Bill Murray Opens Up

http://www.awardsdaily.com/blog/bill-murray-opens-up/

Thanks to reader Jon for pointing us to this Bill Murray interview that is far more revealing than any he’s done lately (he never does them at all). ¬†Reading through it, it’s easier to understand why Murray isn’t Mr. Popular in Hollywood. ¬†One has to be Marlon Brando or Katharine Hepburn good for the AMPAS to put up with people who have attitudes. ¬†When Bill Murray was up against Sean Penn, Penn took the lead because Clint Eastwood sort of forced him to do the monkey dance. ¬†And he did it well. ¬†He put on a suit and shook a lot of hands, gave a lot of speeches – his above-it-all ‘tude was just not there. ¬†Bill Murray, on the other hand, showed up but he didn’t really do the monkey dance. ¬†I can see how this would be irritating after a while. ¬†If you’re an actor you pretty much have to do the other part of the job. ¬†It can’t just be you on your own private island. ¬†Somehow, Murray has done this and earned himself a nifty indie street cred in the process.

He’s clearly a pain in the ass. ¬†But hard to not like the guy, ¬†I guess, no matter what. ¬†Here is Murray on why he did Garfield, “not for the dough!”:

No! I didn’t make that for the dough! Well, not completely. I thought it would be kind of fun, because doing a voice is challenging, and I’d never done that. Plus, I looked at the script, and it said, “So-and-so and Joel Coen.” And I thought: Christ, well, I love those Coens! They’re funny. So I sorta read a few pages of it and thought, Yeah, I’d like to do that. I had these agents at the time, and I said, “What do they give you to do one of these things?” And they said, “Oh, they give you $50,000.” So I said, “Okay, well, I don’t even leave the fuckin’¬†driveway for that kind of money.”

Then this studio guy calls me up out of nowhere, and I had a nice conversation with him. No bullshit, no schmooze, none of that stuff. We just talked for a long time about the movie. And my agents called on Monday and said, “Well, they came back with another offer, and it was¬†nowhere near $50,000.” And I said, “That’s more befitting of the work I expect to do!” So they went off and shot the movie, and I forgot all about it. Finally, I went out to L.A. to record my lines. And usually when you’re looping a movie, if it takes two days, that’s a lot. I don’t know if I should even tell this story, because it’s kind of mean.¬†[beat] What the hell? It’s interesting. So I worked all day and kept going,¬†“That’s the line? Well, I can’t say that.” And you sit there and go, What can I say that will make this funny? And make it make sense? And I worked. I was exhausted, soaked with sweat, and the lines got worse and worse. And I said, “Okay, you better show me the whole rest of the movie, so we can see what we’re dealing with.” So I sat down and watched the whole thing, and I kept saying, “Who the hell cut this thing? Who¬†did this? What the¬†fuck was Coen thinking?” And then they explained it to me:¬†It wasn’t written by that¬†Joel Coen.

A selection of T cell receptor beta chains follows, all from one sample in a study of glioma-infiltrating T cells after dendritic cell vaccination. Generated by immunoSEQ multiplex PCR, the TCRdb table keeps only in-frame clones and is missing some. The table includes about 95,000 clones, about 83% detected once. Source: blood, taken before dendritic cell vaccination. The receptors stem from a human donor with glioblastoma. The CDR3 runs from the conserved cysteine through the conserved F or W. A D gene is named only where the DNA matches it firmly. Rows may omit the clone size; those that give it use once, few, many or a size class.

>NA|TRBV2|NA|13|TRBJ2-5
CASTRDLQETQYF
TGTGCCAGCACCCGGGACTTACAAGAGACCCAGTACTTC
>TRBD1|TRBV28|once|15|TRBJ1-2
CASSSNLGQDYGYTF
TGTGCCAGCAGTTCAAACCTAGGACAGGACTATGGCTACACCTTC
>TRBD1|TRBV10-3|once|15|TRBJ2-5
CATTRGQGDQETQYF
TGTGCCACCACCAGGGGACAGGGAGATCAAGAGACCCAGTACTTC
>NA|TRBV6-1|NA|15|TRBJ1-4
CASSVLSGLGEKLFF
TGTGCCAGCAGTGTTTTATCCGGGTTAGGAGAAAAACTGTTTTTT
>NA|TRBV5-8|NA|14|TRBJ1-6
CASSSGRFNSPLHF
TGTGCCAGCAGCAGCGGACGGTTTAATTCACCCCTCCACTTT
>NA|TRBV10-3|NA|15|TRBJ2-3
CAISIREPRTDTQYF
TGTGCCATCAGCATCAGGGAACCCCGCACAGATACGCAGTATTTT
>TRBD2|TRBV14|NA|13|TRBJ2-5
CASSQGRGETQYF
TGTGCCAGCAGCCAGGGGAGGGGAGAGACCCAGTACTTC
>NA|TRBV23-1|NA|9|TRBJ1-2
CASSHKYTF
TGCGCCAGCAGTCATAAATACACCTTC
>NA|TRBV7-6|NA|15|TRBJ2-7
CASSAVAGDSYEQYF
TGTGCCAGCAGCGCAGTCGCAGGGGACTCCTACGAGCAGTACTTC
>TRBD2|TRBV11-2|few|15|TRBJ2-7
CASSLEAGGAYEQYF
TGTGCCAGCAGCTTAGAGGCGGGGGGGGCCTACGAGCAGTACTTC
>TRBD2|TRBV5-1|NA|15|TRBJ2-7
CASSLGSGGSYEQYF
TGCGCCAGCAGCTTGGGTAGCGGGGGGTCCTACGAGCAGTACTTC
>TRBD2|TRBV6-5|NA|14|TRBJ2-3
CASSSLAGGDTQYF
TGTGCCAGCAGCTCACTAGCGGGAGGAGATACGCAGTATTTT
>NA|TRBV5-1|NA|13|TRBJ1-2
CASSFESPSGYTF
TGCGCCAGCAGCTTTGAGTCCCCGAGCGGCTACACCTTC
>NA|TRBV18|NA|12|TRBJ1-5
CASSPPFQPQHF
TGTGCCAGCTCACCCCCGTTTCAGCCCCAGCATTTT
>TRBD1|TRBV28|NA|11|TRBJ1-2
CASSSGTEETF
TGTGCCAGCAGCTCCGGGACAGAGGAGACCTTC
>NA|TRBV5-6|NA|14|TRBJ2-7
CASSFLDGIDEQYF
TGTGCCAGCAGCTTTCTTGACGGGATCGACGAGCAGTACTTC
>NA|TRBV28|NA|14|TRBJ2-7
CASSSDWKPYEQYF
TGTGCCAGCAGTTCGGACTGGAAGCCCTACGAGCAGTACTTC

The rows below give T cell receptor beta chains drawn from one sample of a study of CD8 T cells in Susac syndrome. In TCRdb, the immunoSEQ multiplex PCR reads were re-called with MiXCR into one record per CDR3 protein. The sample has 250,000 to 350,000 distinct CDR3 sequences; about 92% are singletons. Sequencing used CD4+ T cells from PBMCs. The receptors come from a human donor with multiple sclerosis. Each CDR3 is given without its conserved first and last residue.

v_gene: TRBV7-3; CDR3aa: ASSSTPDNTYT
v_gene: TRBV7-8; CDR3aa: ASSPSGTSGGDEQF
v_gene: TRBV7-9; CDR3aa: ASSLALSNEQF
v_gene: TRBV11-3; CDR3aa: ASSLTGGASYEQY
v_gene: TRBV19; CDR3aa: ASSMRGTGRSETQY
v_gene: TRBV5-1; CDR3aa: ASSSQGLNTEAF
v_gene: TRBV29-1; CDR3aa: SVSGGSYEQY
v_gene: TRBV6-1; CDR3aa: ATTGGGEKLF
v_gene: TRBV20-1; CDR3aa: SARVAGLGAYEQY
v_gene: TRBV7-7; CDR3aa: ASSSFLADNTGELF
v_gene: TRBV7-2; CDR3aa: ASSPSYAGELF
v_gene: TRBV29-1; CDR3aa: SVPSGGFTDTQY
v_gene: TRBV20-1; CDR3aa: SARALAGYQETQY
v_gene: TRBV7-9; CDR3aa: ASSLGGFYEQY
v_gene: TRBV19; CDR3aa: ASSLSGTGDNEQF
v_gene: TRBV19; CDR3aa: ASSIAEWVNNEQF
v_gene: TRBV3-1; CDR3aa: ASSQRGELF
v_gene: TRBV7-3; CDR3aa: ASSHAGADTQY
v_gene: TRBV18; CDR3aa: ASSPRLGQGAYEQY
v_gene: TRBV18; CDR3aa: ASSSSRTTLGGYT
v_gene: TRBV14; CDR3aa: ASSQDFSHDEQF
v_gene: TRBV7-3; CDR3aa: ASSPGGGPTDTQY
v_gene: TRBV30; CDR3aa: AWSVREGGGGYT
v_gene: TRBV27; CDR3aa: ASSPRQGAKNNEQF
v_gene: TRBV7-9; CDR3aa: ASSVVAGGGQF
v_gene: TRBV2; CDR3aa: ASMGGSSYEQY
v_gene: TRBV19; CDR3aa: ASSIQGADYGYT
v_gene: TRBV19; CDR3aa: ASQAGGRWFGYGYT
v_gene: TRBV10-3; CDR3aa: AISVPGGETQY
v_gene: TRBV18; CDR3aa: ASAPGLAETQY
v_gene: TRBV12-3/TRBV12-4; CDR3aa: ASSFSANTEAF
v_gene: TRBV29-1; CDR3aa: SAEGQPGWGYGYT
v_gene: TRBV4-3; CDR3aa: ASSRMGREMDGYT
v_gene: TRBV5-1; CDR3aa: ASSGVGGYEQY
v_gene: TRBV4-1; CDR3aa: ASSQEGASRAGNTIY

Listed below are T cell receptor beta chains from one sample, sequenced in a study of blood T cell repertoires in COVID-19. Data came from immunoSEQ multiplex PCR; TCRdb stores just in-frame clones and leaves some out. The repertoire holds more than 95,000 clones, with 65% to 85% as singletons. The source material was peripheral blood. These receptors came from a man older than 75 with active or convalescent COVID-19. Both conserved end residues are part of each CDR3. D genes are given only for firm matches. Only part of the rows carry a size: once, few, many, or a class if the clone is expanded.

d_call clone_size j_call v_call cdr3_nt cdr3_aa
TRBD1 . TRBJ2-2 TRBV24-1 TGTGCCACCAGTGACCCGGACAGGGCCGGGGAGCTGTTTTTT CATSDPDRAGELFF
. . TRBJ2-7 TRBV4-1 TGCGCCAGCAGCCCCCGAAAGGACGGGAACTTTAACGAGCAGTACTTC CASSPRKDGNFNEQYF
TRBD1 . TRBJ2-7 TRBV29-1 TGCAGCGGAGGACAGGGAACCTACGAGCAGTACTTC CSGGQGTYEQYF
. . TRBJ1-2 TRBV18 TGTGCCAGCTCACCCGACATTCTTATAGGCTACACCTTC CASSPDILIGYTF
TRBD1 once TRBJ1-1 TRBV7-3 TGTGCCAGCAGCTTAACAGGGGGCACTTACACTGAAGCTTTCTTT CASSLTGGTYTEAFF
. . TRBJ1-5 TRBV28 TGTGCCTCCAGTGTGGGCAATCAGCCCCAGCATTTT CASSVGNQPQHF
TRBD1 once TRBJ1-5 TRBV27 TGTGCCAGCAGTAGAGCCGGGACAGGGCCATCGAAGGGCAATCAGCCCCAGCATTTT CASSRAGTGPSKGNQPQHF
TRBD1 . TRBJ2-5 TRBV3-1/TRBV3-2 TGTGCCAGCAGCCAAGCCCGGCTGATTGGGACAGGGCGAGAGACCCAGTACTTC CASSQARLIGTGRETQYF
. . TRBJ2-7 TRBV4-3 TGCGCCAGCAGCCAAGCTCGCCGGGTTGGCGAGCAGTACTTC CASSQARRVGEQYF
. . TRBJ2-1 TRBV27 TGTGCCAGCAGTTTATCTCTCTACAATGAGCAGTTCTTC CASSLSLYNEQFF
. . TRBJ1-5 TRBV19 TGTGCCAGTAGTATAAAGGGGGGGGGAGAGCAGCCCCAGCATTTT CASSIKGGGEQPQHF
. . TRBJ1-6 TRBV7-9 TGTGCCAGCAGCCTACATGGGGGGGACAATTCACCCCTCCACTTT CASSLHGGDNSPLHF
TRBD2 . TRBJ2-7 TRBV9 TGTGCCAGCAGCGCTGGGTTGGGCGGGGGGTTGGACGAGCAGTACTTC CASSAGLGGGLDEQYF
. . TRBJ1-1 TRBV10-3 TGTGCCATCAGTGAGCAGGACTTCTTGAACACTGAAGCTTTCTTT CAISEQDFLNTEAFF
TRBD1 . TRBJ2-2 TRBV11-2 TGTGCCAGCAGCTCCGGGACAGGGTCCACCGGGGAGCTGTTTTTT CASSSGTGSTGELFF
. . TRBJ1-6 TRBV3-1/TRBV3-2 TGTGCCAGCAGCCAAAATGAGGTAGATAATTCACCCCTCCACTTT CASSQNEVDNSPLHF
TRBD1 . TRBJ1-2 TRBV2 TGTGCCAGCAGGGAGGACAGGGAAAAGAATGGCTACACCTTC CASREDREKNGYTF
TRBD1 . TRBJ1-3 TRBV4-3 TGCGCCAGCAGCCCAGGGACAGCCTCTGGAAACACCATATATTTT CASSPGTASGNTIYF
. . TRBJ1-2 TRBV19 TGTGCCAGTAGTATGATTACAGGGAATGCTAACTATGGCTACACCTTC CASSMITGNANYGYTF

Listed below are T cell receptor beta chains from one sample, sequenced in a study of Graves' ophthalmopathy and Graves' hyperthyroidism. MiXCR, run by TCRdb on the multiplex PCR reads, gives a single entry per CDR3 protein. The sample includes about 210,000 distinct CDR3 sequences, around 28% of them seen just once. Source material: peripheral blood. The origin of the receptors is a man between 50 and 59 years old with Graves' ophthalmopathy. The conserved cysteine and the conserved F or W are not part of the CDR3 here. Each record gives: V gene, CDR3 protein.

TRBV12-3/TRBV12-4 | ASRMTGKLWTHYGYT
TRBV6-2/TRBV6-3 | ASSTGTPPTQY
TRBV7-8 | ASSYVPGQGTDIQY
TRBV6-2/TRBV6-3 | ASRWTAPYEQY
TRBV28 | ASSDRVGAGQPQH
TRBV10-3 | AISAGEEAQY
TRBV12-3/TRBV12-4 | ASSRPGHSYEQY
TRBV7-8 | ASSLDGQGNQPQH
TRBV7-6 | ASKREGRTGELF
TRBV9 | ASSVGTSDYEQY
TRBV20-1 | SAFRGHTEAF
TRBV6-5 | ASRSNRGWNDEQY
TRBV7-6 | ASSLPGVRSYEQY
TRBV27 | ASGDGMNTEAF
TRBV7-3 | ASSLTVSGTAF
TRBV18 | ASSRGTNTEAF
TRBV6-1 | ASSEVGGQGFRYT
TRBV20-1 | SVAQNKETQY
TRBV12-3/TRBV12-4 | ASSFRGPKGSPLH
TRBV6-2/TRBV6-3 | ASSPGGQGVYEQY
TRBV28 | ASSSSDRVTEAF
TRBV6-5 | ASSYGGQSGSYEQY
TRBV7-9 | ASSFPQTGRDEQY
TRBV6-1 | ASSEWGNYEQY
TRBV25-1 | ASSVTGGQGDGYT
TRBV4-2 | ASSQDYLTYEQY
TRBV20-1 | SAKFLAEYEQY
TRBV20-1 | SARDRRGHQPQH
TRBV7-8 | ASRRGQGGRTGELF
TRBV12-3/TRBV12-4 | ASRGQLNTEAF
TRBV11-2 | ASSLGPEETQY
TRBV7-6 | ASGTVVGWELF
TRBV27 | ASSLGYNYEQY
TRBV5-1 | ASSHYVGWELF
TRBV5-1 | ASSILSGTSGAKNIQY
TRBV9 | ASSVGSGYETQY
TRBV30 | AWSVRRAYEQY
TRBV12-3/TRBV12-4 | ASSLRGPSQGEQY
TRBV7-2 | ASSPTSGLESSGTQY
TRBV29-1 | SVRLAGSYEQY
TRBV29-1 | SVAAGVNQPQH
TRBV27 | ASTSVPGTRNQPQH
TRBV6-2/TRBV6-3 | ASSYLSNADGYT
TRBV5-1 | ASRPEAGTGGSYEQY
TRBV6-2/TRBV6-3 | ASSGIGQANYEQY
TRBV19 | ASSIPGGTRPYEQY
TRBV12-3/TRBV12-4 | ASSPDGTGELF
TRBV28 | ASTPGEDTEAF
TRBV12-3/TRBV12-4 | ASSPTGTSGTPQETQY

And on his acting style:

I have developed a kind of different style over the years. I hate trying to re-create a tone or a pitch. Saying, “I want to make it sound like I made it sound the last time”? That’s insane, because the last time doesn’t exist. It’s only this time. And everything is going to be different¬†this time. There’s only now. And I don’t think a director, as often as not, knows what is going to play funny anyway. As often as not, the right one is the one that they’re¬†surprised by, so I don’t think that they have the right tone in their head. And I think that good actors always‚Äîor if you’re being good, anyway‚Äîyou’re making it better than the script. That’s your fucking job. It’s like, Okay, the script says this? Well, watch¬†this. Let’s just roar a little bit. Let’s see how high we can go.

Bill Murray is great at comedy, and he’s not bad at the serious stuff. ¬†He is REALLY GIFTED with comedy, however. ¬†No one ever really likes to play the buffoon for very long, though. ¬†Sooner or later, the funny guys reveal a much sadder guy underneath. ¬†They learned throughout their life to make fun of themselves and allowed people to freely laugh at them. So when they get a little power they stop wanting to be “that guy.” ¬†Woody Allen, Bill Murray, Steve Martin – they just want to be taken seriously. ¬†But then, when they do let the funny back in and out, their loss is our gain.

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